Health leaders are urging pregnant women to get a Covid-19 vaccine after figures suggested only around one in 10 may have had a first dose.
The data, from Public Health England (PHE), shows for the first time that 51,724 women in England who were pregnant or thought they could be have received at least one dose of a jab since mid-April.
The figure is likely to be at least 4,000 higher when taking into account the numbers who have already had a vaccine because they are clinically vulnerable or because they are a health or social care worker.
Nevertheless, leaders say they want more women to come forward, with 95% of pregnant women in hospital last week with Covid-19 being unvaccinated.
Pregnant women are eligible for the Pfizer/BioNTech or Moderna vaccines, with studies in the US showing no safety concerns among more than 130,000 pregnant women given those doses.
In the 2020/21 flu season, 606,540 women were registered as pregnant with their GP, suggesting only around one in 10 may have had a first dose across England.
However, determining an accurate number of eligible women is difficult due to how pregnancy is recorded and the number of women entering and leaving the group due to giving birth, miscarriage or abortion.
Of the total number vaccinated after mid-April, just 20,648 women have received their second dose.
Pregnant women who do get symptomatic Covid-19 are two to three times more likely to give birth to their baby prematurely.
Though uncommon, severe illness due to Covid-19 is more likely in later pregnancy.
Dr Dianne Addei explains why you should get the #COVID19 jab if you're pregnant, especially if you're from a black, Asian, south Asian or any minority background.
— Public Health England (@PHE_uk) July 7, 2021
Dr Edward Morris, president of the Royal College of Obstetricians and Gynaecologists, welcomed the figures but said he hoped more women would take up the vaccine.
He said: “We are encouraged to see more than 50,000 pregnant women in England have received one dose of a Covid-19 vaccine.
“We recommend vaccination in pregnancy as it’s the most effective way of protecting women and their babies from severe illness and premature birth.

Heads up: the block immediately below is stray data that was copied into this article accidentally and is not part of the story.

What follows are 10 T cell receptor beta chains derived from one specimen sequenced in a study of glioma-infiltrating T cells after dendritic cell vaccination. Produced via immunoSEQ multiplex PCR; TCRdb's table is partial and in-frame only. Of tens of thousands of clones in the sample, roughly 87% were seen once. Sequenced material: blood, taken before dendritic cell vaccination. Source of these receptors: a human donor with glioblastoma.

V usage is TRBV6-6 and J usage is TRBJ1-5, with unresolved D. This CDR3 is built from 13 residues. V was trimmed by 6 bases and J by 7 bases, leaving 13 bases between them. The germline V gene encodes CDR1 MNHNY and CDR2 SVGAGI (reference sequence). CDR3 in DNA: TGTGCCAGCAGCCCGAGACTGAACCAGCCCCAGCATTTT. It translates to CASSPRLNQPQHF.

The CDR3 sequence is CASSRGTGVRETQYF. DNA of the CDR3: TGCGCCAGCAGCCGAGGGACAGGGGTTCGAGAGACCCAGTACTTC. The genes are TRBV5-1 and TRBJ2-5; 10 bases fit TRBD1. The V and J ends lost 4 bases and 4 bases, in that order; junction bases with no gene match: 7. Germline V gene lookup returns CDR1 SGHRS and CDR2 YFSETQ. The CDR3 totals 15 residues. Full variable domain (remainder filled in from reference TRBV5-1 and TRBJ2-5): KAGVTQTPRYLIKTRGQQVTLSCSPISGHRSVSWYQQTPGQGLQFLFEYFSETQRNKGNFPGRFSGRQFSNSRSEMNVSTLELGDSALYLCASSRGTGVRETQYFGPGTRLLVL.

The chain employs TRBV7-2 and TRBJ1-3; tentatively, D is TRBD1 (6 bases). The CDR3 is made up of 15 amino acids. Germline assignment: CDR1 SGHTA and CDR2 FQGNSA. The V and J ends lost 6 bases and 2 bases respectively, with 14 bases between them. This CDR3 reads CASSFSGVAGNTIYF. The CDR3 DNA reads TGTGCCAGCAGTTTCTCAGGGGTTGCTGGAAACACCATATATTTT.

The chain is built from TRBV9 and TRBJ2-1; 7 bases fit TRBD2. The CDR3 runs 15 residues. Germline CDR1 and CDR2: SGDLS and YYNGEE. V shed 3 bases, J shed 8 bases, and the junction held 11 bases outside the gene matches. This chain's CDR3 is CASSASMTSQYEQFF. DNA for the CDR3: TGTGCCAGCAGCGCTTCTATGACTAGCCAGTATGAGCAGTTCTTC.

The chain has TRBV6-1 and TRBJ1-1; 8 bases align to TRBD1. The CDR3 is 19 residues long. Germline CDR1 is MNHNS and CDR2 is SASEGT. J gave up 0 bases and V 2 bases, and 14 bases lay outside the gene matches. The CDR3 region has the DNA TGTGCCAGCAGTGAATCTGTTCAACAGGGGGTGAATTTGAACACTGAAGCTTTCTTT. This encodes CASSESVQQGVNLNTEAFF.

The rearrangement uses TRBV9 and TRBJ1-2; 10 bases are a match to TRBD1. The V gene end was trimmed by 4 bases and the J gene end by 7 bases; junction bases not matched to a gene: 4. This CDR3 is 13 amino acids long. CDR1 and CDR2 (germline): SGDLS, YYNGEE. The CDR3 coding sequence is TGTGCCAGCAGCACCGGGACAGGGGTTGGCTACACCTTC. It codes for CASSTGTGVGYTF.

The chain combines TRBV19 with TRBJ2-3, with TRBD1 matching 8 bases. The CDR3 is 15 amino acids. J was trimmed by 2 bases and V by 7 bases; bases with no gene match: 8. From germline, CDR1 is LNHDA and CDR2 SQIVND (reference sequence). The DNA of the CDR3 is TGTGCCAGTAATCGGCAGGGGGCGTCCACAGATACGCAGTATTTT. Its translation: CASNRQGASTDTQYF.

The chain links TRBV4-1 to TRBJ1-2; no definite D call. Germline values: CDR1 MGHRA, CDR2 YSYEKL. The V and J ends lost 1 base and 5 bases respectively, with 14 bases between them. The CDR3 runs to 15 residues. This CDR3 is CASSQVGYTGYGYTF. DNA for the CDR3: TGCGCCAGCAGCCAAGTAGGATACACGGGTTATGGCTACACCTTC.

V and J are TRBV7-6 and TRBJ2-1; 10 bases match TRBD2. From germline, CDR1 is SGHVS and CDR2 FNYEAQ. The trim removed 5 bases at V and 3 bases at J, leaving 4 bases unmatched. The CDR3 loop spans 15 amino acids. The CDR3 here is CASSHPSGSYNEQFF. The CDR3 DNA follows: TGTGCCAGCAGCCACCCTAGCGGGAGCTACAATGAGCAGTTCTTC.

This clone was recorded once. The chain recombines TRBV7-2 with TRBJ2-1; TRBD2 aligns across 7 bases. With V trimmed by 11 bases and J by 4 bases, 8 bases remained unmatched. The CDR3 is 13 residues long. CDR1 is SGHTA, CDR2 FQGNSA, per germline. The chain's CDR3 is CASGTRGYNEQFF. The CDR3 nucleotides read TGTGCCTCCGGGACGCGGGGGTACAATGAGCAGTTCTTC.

“We are concerned that increasing rates of Covid-19 infection will adversely impact pregnant women.
“Of the pregnant women in hospital with Covid-19 last week, 95% were unvaccinated.”
Vaccines minister Nadhim Zahawi said: “It is brilliant to see so many pregnant women coming forward for their Covid-19 vaccines, ensuring they protect themselves and their baby from this awful virus.
“While uncommon, severe illness from Covid-19 is more likely in later pregnancy, and infection increases the risk of a premature birth.
“The Covid-19 vaccines are one of the best defences against infection, preventing at least 11.7 million infections in England alone.”
Dr Mary Ramsay, head of immunisation at PHE, said: “It is encouraging that thousands of pregnant women have received a Covid-19 vaccine.
“We strongly urge anyone who has not yet taken up the offer to get both doses as soon as possible and for pregnant women to come forward for their second dose eight weeks after their first dose.
“The vaccines continue to save thousands of lives and we are confident that they can be safely offered to pregnant women, but if you have any questions or concerns please don’t hesitate to discuss these with a healthcare professional.”
Gill Walton, chief executive of the Royal College of Midwives, said: “It’s really encouraging that so many pregnant women have already come forward to the vaccine – particularly bearing in mind this figure doesn’t include the pregnant health and care workers or those who are clinically extremely vulnerable, who would have received at least their first vaccine before April 16.
“We’re all very aware of just how widely the virus is still circulating.
“That’s why it’s so important for pregnant women to take up the vaccine.
“We are seeing increasing numbers of pregnant women being admitted to hospital with serious illness, almost all of whom are unvaccinated.
“Pregnant women are at greater risk of serious illness if they get Covid, and those with severe Covid are twice as likely to experience a stillbirth and three times as likely to have a preterm baby. Getting the vaccine is the best way to keep you and your baby safe.”